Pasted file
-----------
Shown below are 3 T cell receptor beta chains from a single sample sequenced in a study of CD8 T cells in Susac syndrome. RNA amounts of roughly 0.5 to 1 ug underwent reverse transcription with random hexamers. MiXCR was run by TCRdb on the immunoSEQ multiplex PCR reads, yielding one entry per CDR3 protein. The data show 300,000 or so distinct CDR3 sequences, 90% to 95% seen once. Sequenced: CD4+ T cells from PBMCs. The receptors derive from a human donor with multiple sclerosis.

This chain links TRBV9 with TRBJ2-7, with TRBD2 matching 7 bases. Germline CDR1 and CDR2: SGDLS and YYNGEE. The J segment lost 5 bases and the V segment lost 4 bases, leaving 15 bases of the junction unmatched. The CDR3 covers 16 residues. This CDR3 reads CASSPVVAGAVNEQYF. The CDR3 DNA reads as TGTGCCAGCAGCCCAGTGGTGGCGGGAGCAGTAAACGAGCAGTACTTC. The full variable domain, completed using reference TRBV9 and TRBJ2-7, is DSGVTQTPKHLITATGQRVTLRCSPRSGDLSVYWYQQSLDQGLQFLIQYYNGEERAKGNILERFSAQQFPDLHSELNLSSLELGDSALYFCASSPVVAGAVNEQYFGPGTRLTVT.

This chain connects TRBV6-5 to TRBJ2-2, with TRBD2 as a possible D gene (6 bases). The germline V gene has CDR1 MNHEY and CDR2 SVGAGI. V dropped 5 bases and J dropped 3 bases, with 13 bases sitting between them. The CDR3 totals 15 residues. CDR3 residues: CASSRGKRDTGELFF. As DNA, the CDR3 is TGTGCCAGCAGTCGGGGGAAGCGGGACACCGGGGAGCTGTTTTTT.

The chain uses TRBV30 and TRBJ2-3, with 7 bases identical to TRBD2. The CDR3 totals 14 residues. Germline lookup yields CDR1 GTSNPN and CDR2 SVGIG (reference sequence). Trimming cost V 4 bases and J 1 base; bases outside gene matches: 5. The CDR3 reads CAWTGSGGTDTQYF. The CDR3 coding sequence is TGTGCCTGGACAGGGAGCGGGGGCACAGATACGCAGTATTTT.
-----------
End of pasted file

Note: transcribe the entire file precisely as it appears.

Shown below are 3 T cell receptor beta chains from a single sample sequenced in a study of CD8 T cells in Susac syndrome. RNA amounts of roughly 0.5 to 1 ug underwent reverse transcription with random hexamers. MiXCR was run by TCRdb on the immunoSEQ multiplex PCR reads, yielding one entry per CDR3 protein. The data show 300,000 or so distinct CDR3 sequences, 90% to 95% seen once. Sequenced: CD4+ T cells from PBMCs. The receptors derive from a human donor with multiple sclerosis.

This chain links TRBV9 with TRBJ2-7, with TRBD2 matching 7 bases. Germline CDR1 and CDR2: SGDLS and YYNGEE. The J segment lost 5 bases and the V segment lost 4 bases, leaving 15 bases of the junction unmatched. The CDR3 covers 16 residues. This CDR3 reads CASSPVVAGAVNEQYF. The CDR3 DNA reads as TGTGCCAGCAGCCCAGTGGTGGCGGGAGCAGTAAACGAGCAGTACTTC. The full variable domain, completed using reference TRBV9 and TRBJ2-7, is DSGVTQTPKHLITATGQRVTLRCSPRSGDLSVYWYQQSLDQGLQFLIQYYNGEERAKGNILERFSAQQFPDLHSELNLSSLELGDSALYFCASSPVVAGAVNEQYFGPGTRLTVT.

This chain connects TRBV6-5 to TRBJ2-2, with TRBD2 as a possible D gene (6 bases). The germline V gene has CDR1 MNHEY and CDR2 SVGAGI. V dropped 5 bases and J dropped 3 bases, with 13 bases sitting between them. The CDR3 totals 15 residues. CDR3 residues: CASSRGKRDTGELFF. As DNA, the CDR3 is TGTGCCAGCAGTCGGGGGAAGCGGGACACCGGGGAGCTGTTTTTT.

The chain uses TRBV30 and TRBJ2-3, with 7 bases identical to TRBD2. The CDR3 totals 14 residues. Germline lookup yields CDR1 GTSNPN and CDR2 SVGIG (reference sequence). Trimming cost V 4 bases and J 1 base; bases outside gene matches: 5. The CDR3 reads CAWTGSGGTDTQYF. The CDR3 coding sequence is TGTGCCTGGACAGGGAGCGGGGGCACAGATACGCAGTATTTT.